The ability to access information and entertainment instantaneously has led to the rapid developments of conditioned behaviours - people’s consumption of media and ability to connect and share information. People swiftly moved past the traditional value exchange of ads for television programming and entered a world where everything is accessible.
Social media offered a place beyond publishers to connect and to share and gave the power back to the people. For adland, it was an opportunity to flex its creative muscles under a set of new rules; but old habits die hard. What could’ve been a playground of possibilities, creativity and expression soon became another distribution channel to put ads. And these ads were, and still are, rolled out all day, all week and all year to fill never ending content calendars for the ‘always on’ generation of marketeers.
As Mark Manson puts it, we’re living in an age of outrage and as such there’s naturally been a resistance. Adblockers are being downloaded en masse but rather than asking the question of why people would want to block ads, the industry has tried to shut down the adblockers. People are actively avoiding advertising yet adland isn’t listening.
If the world doesn’t want ads, let’s stop making ads.
As Nils Leonard said, “If you’re trying to communicate a purpose or promise to the world, often an ad is the last thing you want to do”. As a channel littered with ads, we need to take a step back from social, a medium that has been either siloed from the rest of a brand’s communications or considered as an afterthought, and look at the bigger picture - the darker the shadow the brighter the light. What can we do that makes an impact and how does it play out across social?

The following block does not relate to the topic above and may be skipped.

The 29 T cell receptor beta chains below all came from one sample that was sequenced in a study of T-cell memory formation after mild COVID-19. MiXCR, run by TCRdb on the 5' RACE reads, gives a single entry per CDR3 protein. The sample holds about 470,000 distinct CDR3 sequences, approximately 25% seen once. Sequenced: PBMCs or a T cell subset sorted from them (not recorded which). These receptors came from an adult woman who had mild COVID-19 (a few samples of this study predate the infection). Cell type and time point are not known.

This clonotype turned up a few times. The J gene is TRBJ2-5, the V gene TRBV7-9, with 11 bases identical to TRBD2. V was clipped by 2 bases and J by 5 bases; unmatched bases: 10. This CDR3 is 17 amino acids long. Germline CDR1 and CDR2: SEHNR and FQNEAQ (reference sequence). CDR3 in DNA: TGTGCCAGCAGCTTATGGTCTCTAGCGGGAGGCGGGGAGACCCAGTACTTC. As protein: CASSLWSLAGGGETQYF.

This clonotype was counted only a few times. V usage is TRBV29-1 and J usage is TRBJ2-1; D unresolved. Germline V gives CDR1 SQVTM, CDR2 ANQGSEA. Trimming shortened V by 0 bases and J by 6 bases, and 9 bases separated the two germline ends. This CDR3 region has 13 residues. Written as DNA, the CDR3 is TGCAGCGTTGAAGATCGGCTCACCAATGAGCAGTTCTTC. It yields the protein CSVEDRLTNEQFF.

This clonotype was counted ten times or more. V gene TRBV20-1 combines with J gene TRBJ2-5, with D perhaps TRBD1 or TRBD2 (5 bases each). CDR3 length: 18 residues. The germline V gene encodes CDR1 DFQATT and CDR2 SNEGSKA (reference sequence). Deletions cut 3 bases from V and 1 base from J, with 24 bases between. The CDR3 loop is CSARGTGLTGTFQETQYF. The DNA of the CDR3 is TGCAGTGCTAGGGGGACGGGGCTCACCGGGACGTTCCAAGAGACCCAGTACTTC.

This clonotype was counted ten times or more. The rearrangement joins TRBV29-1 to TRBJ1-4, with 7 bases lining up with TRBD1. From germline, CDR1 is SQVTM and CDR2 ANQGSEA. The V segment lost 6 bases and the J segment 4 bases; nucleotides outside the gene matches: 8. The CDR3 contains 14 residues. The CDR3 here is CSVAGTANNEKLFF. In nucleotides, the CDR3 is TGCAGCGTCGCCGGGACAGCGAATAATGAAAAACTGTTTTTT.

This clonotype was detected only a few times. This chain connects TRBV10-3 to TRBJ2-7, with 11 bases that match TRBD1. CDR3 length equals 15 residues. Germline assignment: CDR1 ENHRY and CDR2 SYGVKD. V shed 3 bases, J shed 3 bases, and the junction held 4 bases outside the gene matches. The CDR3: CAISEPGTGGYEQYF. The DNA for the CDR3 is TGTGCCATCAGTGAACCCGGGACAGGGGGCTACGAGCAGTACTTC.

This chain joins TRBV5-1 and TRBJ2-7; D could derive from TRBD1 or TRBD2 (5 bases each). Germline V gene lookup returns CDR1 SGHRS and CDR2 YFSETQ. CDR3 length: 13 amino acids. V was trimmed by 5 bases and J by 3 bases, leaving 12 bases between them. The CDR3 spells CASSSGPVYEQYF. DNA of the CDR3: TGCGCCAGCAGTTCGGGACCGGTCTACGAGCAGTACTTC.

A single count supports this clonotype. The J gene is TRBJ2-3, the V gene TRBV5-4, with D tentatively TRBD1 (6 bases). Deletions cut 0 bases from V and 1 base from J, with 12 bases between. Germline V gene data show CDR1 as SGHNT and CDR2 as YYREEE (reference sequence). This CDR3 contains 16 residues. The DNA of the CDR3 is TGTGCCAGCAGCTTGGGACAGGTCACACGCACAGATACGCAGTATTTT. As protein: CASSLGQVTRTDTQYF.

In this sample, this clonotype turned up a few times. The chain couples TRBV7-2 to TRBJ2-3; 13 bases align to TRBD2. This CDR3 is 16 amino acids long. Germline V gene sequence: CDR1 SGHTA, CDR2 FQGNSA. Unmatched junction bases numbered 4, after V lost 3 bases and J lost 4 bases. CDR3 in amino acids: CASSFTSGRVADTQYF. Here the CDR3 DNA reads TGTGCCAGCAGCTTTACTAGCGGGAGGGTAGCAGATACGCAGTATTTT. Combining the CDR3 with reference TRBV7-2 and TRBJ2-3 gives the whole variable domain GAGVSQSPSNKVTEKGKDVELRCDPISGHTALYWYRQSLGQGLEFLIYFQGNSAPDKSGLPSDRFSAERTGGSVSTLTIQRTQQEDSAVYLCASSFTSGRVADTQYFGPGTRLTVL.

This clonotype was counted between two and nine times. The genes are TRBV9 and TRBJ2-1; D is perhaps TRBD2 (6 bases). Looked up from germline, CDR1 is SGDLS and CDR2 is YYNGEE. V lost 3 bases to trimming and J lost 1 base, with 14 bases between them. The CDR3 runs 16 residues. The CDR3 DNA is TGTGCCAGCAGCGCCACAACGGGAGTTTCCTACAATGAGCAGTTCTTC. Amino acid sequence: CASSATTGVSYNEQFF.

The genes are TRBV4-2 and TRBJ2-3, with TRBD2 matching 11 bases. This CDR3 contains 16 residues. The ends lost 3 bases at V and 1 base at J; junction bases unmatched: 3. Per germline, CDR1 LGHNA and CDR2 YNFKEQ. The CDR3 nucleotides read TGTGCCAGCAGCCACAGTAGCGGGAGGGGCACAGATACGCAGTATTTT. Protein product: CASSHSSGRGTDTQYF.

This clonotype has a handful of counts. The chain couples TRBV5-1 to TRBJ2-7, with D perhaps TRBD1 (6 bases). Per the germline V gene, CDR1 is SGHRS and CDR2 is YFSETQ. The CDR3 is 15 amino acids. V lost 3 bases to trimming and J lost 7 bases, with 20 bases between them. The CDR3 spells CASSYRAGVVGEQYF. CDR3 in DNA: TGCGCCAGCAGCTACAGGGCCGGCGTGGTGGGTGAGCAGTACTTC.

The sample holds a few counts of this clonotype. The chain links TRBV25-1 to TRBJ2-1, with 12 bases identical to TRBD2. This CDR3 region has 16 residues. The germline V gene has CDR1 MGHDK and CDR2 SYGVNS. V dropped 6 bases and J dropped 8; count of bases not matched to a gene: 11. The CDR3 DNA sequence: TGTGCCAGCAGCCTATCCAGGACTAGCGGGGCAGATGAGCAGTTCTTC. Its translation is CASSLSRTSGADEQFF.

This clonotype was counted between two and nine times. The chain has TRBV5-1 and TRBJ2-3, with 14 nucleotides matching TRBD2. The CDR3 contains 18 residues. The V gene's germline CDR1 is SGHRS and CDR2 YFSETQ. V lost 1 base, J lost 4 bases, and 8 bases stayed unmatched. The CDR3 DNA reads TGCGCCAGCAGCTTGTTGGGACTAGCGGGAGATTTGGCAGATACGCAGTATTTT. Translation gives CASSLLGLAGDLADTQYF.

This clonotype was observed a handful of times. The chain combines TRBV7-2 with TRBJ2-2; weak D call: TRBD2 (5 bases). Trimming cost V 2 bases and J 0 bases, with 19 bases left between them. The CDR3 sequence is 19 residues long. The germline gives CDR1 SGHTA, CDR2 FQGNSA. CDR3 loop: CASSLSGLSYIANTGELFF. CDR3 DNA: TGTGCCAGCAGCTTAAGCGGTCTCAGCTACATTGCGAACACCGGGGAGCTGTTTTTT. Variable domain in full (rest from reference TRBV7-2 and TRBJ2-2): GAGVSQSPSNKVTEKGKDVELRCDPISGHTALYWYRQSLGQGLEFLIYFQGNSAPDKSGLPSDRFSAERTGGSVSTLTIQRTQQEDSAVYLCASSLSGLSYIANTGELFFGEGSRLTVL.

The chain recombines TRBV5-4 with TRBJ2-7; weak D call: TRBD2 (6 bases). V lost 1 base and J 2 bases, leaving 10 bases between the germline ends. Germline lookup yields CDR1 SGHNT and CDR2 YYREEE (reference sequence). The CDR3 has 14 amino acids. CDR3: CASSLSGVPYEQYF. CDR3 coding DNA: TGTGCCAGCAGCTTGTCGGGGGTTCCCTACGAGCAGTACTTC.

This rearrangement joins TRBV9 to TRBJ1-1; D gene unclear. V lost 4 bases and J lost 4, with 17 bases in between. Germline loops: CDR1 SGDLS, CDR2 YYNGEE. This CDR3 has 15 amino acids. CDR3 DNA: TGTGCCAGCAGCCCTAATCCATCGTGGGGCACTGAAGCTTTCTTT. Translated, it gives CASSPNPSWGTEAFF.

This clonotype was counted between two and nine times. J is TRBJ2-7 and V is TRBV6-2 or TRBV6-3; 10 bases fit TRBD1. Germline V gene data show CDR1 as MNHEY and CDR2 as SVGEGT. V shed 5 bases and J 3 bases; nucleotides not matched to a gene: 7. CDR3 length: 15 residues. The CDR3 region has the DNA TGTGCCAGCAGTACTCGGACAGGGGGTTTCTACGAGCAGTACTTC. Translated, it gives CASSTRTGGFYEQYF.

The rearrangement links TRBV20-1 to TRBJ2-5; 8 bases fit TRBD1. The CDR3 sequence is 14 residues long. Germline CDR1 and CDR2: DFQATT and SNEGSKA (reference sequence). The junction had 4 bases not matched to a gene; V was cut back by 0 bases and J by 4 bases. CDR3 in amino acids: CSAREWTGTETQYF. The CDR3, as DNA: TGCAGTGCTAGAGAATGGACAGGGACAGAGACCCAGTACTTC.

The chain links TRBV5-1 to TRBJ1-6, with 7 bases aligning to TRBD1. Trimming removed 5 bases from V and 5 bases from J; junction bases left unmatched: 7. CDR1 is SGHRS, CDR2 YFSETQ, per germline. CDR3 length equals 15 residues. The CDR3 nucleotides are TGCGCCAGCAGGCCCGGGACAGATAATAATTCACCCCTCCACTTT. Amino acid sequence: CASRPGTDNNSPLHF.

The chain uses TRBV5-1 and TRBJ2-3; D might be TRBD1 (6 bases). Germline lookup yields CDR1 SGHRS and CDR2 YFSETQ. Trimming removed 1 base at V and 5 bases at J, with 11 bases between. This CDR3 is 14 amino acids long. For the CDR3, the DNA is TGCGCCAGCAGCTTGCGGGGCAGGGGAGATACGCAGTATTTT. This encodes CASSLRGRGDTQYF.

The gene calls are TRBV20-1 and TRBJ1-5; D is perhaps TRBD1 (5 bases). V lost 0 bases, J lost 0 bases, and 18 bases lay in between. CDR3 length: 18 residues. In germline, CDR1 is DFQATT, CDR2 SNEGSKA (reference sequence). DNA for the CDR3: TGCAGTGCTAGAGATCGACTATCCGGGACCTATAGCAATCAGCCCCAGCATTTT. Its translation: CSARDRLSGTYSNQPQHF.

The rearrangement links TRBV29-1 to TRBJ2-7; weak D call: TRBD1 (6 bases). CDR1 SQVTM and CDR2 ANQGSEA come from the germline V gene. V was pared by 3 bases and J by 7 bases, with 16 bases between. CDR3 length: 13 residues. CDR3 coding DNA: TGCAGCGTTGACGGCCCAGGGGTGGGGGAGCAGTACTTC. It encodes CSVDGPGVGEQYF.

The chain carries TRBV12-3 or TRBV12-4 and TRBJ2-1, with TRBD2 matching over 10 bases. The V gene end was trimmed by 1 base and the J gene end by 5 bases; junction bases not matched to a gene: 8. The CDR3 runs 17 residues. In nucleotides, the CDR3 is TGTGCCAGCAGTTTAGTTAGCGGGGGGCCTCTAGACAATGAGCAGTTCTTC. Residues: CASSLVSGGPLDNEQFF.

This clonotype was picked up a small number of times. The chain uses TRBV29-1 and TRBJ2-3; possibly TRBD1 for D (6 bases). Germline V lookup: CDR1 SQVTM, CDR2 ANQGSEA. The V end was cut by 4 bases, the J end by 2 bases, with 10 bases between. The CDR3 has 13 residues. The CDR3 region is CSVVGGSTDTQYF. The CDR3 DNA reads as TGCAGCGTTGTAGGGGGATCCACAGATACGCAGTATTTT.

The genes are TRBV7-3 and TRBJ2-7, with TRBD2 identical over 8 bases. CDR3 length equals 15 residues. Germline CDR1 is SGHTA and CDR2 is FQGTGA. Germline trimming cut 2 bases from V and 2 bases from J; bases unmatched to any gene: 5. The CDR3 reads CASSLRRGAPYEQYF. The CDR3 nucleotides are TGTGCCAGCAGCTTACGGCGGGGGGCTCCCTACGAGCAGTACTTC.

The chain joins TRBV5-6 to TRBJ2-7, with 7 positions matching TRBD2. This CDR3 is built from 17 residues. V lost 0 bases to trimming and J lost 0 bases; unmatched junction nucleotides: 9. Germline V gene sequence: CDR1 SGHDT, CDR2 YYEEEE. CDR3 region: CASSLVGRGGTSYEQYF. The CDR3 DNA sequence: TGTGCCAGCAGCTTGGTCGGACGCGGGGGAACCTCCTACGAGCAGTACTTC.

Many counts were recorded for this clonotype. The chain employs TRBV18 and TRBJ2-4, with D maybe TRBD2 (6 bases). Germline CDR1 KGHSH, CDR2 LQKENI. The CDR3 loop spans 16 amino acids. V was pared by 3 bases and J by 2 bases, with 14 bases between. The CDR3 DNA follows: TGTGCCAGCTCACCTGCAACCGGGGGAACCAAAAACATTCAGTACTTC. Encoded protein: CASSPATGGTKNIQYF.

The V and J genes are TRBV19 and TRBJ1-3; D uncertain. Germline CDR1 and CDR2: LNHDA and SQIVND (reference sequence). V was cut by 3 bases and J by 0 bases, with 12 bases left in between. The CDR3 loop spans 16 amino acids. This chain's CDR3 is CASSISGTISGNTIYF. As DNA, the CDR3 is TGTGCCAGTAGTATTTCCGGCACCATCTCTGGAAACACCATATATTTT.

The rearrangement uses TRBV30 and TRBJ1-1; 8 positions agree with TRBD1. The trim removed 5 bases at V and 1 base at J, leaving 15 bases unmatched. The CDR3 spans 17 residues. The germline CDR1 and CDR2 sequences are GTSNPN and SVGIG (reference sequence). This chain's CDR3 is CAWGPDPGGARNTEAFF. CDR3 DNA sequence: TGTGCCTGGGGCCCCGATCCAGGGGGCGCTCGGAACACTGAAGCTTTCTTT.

Let’s create entertainment, cultural platforms, stunts, apps, shows, products or experiences that people love. Let’s make stuff that matters. There’s precedent too...
LEGO were one of the few trailblazers; building theme parks and cultivating product partnerships with topical brands, films or sports stars. LEGO then entered the branded content game in style by making a movie - and a sequel, and a spin off - that were all critical and commercial successes.
The BBC used Yik Yak to get teenagers talking about mental health. Everlane used Black Friday to improve staff working conditions in their factories. And Volvo created life saving paint.